World media can’t get enough of Toronto mayor’s antics

World media can’t get enough of Toronto mayor’s antics

TORONTO - While Rob Ford's antics are the focus of a spiraling scandal gripping Toronto, the infamy of his misdeeds has only been made possible by the phalanx of journalists covering his every move.

Reporters, cameramen and producers from around the world have for 10 days been packed into the narrow second-floor corridors outside Ford's office at City Hall.

It started when the mayor admitted to once smoking crack cocaine in a "drunken stupor." He then waded into deeper trouble with his revelations of driving drunk and mingling with a suspected prostitute. When he attempted to dispel the allegations he made an obscene outburst. And through it all he has refused to quit.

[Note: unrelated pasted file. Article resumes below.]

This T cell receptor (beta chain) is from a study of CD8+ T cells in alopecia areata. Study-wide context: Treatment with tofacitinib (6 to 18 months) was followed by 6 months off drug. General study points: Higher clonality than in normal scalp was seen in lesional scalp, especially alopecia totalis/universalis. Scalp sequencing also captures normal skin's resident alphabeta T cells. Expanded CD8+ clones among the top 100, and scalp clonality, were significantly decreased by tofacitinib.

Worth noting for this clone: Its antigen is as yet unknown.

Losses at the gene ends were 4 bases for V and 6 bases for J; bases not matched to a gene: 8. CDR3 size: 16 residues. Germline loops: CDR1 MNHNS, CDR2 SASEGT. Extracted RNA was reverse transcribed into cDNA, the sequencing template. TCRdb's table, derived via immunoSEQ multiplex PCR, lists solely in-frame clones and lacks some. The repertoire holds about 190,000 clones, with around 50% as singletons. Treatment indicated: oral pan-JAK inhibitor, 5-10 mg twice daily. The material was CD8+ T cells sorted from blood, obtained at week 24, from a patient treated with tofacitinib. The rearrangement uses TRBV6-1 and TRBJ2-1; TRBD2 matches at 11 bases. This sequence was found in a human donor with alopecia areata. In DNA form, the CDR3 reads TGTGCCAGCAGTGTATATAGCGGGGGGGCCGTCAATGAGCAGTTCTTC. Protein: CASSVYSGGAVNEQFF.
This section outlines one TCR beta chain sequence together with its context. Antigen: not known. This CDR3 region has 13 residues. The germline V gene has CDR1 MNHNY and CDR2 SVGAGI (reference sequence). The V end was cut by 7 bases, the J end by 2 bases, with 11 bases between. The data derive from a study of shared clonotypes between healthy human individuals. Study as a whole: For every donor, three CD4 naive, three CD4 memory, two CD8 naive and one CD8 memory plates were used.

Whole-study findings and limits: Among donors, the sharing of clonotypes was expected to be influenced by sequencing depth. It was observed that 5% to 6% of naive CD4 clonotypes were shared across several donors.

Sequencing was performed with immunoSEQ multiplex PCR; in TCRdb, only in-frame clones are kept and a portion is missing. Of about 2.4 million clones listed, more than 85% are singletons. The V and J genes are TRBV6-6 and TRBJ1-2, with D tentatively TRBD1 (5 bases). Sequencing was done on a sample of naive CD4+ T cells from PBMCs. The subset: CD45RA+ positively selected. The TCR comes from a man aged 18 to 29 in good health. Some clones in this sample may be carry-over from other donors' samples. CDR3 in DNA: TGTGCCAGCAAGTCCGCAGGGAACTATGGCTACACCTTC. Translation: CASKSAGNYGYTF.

What had been the beat of a handful of local politics reporters is now making headlines worldwide.

"There are crime reporters in the lobby," one councilor complained.

American television networks have broadcast Toronto city council meetings live, while elected officials gave interviews to global news outlets.

Canadian newspapers such as The Globe and Mail and the National Post assigned teams of reporters to cover Ford's downward spiral. International coverage has come from Britain and from the US late-night talk show circuit.

"God bless Canada, what a gift the Canadians have given us," said "Tonight Show" host Jay Leno as part of his Thursday night monologue.

"Late Night" host Jimmy Fallon quipped: "It's official, Toronto Mayor Rob Ford is the best."

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